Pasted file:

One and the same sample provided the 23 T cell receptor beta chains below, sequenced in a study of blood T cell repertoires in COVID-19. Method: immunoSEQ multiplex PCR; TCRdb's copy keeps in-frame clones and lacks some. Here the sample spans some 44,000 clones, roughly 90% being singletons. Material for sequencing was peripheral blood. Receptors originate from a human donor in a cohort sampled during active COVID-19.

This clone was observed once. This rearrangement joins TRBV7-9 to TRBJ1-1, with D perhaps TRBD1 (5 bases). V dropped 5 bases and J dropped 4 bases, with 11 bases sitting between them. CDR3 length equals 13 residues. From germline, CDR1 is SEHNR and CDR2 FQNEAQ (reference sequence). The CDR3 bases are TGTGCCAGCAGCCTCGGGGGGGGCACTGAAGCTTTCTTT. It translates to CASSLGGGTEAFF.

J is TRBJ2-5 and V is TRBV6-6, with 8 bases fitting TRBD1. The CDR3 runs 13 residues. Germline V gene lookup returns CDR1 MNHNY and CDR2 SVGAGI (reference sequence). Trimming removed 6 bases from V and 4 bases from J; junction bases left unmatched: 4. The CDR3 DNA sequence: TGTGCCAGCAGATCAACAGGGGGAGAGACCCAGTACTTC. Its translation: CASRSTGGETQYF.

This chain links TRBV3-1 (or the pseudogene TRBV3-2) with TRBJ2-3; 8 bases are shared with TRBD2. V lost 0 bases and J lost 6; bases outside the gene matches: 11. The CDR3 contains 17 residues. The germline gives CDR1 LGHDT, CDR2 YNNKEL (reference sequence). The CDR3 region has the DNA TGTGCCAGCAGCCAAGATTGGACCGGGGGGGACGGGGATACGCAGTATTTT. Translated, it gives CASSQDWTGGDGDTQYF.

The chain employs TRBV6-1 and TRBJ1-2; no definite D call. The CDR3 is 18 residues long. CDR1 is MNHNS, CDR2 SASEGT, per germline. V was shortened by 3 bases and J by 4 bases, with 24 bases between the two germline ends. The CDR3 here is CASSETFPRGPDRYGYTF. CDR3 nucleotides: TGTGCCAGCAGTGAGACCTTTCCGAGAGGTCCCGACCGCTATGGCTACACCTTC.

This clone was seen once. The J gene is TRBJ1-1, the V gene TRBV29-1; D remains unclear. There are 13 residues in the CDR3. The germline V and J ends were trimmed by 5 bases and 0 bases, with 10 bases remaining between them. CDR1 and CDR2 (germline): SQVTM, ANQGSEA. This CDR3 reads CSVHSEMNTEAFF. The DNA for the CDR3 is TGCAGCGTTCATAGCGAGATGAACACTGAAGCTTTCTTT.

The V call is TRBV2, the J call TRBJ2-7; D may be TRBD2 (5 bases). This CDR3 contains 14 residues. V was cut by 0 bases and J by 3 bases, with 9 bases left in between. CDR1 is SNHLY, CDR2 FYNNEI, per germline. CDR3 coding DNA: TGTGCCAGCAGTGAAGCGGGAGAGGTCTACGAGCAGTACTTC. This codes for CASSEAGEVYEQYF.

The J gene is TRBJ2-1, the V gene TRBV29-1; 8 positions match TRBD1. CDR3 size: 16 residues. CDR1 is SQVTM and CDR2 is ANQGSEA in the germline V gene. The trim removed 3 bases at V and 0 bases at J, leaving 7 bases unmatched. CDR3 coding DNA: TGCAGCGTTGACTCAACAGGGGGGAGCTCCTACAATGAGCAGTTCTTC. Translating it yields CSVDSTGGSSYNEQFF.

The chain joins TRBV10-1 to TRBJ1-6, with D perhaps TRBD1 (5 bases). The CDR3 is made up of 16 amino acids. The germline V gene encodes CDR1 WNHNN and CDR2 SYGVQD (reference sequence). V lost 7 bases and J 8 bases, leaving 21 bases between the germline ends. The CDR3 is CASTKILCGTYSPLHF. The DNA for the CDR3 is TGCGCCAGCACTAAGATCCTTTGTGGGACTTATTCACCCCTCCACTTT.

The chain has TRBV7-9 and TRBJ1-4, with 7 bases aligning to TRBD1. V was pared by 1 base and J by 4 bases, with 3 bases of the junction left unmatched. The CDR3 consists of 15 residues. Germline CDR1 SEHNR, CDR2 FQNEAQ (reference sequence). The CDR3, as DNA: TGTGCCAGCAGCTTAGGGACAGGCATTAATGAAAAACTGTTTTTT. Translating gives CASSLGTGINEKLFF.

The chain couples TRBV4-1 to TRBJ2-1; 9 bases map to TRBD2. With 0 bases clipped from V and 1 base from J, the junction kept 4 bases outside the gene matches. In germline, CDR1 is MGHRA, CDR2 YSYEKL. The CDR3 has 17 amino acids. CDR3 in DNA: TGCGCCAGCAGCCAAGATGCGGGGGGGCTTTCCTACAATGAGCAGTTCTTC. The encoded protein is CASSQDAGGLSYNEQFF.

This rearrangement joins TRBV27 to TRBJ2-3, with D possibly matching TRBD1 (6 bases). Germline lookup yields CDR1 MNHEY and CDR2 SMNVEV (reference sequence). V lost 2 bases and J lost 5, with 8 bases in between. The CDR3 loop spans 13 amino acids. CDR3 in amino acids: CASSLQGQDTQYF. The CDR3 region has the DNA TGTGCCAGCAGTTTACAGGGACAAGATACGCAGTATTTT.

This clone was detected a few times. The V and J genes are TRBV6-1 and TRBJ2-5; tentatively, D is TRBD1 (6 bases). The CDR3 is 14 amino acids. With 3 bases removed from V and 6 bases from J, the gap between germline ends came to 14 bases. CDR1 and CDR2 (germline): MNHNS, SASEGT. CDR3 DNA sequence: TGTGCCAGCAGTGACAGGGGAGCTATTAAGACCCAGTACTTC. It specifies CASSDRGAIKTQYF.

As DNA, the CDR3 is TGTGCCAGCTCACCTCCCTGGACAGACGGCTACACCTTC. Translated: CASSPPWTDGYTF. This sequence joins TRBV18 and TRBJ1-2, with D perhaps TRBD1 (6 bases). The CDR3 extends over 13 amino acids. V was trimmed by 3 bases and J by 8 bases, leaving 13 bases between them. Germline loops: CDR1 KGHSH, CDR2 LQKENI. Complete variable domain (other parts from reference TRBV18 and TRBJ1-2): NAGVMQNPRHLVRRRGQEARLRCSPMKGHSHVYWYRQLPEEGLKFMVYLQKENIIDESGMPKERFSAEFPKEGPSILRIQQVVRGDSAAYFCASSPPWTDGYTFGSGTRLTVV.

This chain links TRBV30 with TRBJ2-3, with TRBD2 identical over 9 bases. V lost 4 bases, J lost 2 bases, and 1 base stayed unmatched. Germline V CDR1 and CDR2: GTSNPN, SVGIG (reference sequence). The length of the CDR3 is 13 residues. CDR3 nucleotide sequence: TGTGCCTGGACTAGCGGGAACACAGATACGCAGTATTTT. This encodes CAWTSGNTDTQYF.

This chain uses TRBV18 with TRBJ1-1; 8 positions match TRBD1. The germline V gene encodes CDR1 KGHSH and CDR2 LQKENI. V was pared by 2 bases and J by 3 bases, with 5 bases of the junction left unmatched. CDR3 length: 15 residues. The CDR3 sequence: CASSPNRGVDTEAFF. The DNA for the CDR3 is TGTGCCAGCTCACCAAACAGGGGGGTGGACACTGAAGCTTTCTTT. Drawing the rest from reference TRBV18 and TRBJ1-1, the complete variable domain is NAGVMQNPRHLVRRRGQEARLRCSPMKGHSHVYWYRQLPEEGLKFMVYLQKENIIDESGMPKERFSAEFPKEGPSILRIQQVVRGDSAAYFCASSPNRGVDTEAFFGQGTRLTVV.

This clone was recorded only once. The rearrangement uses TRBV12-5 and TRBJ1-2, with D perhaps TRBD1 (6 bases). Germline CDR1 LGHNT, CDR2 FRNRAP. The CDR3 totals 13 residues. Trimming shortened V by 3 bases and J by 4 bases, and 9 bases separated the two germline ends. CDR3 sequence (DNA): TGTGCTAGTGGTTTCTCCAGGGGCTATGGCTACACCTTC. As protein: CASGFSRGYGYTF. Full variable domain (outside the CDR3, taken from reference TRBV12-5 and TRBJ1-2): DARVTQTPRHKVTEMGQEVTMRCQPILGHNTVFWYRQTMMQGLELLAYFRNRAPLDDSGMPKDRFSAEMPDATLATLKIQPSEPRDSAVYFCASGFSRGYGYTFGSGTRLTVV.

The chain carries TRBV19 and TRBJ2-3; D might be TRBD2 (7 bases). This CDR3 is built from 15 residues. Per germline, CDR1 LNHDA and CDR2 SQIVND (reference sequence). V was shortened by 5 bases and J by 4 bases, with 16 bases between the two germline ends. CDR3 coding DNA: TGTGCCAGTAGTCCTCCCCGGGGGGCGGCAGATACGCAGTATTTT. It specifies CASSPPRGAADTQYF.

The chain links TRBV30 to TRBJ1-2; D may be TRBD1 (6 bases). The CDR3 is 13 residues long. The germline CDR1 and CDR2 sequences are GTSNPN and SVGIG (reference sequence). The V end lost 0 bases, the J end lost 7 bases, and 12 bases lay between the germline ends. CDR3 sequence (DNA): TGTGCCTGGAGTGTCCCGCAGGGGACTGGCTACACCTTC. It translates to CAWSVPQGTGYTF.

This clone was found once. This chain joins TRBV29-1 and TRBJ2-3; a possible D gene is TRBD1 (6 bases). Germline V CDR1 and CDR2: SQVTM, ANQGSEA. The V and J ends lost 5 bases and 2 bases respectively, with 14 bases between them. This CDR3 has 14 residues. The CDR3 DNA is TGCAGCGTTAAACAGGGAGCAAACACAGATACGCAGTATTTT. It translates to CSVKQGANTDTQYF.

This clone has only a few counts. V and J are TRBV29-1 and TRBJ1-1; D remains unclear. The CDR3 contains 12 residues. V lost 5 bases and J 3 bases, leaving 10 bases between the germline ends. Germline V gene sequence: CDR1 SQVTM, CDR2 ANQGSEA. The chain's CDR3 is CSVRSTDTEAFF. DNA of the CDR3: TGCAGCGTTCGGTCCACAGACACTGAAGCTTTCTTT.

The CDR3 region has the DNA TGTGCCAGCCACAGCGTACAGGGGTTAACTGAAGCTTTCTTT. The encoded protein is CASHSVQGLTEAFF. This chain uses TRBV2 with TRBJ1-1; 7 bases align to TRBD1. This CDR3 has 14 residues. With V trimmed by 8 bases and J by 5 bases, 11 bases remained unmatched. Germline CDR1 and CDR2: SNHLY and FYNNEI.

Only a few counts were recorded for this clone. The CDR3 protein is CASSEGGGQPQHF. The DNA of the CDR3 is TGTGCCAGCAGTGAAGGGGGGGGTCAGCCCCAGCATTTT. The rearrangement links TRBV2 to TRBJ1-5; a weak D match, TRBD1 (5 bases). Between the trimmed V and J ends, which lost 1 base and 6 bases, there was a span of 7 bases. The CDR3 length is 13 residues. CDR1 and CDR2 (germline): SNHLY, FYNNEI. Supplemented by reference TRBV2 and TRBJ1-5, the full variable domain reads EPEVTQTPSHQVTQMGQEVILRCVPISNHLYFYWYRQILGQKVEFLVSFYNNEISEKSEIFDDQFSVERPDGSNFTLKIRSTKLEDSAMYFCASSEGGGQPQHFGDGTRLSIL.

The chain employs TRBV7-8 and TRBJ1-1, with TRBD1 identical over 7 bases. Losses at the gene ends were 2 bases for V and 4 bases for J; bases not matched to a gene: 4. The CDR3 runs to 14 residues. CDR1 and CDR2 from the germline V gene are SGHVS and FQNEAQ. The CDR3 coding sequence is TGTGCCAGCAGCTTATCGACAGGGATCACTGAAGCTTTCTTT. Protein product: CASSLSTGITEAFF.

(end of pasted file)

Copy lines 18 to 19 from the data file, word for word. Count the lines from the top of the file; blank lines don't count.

The chain carries TRBV19 and TRBJ2-3; D might be TRBD2 (7 bases). This CDR3 is built from 15 residues. Per germline, CDR1 LNHDA and CDR2 SQIVND (reference sequence). V was shortened by 5 bases and J by 4 bases, with 16 bases between the two germline ends. CDR3 coding DNA: TGTGCCAGTAGTCCTCCCCGGGGGGCGGCAGATACGCAGTATTTT. It specifies CASSPPRGAADTQYF.

The chain links TRBV30 to TRBJ1-2; D may be TRBD1 (6 bases). The CDR3 is 13 residues long. The germline CDR1 and CDR2 sequences are GTSNPN and SVGIG (reference sequence). The V end lost 0 bases, the J end lost 7 bases, and 12 bases lay between the germline ends. CDR3 sequence (DNA): TGTGCCTGGAGTGTCCCGCAGGGGACTGGCTACACCTTC. It translates to CAWSVPQGTGYTF.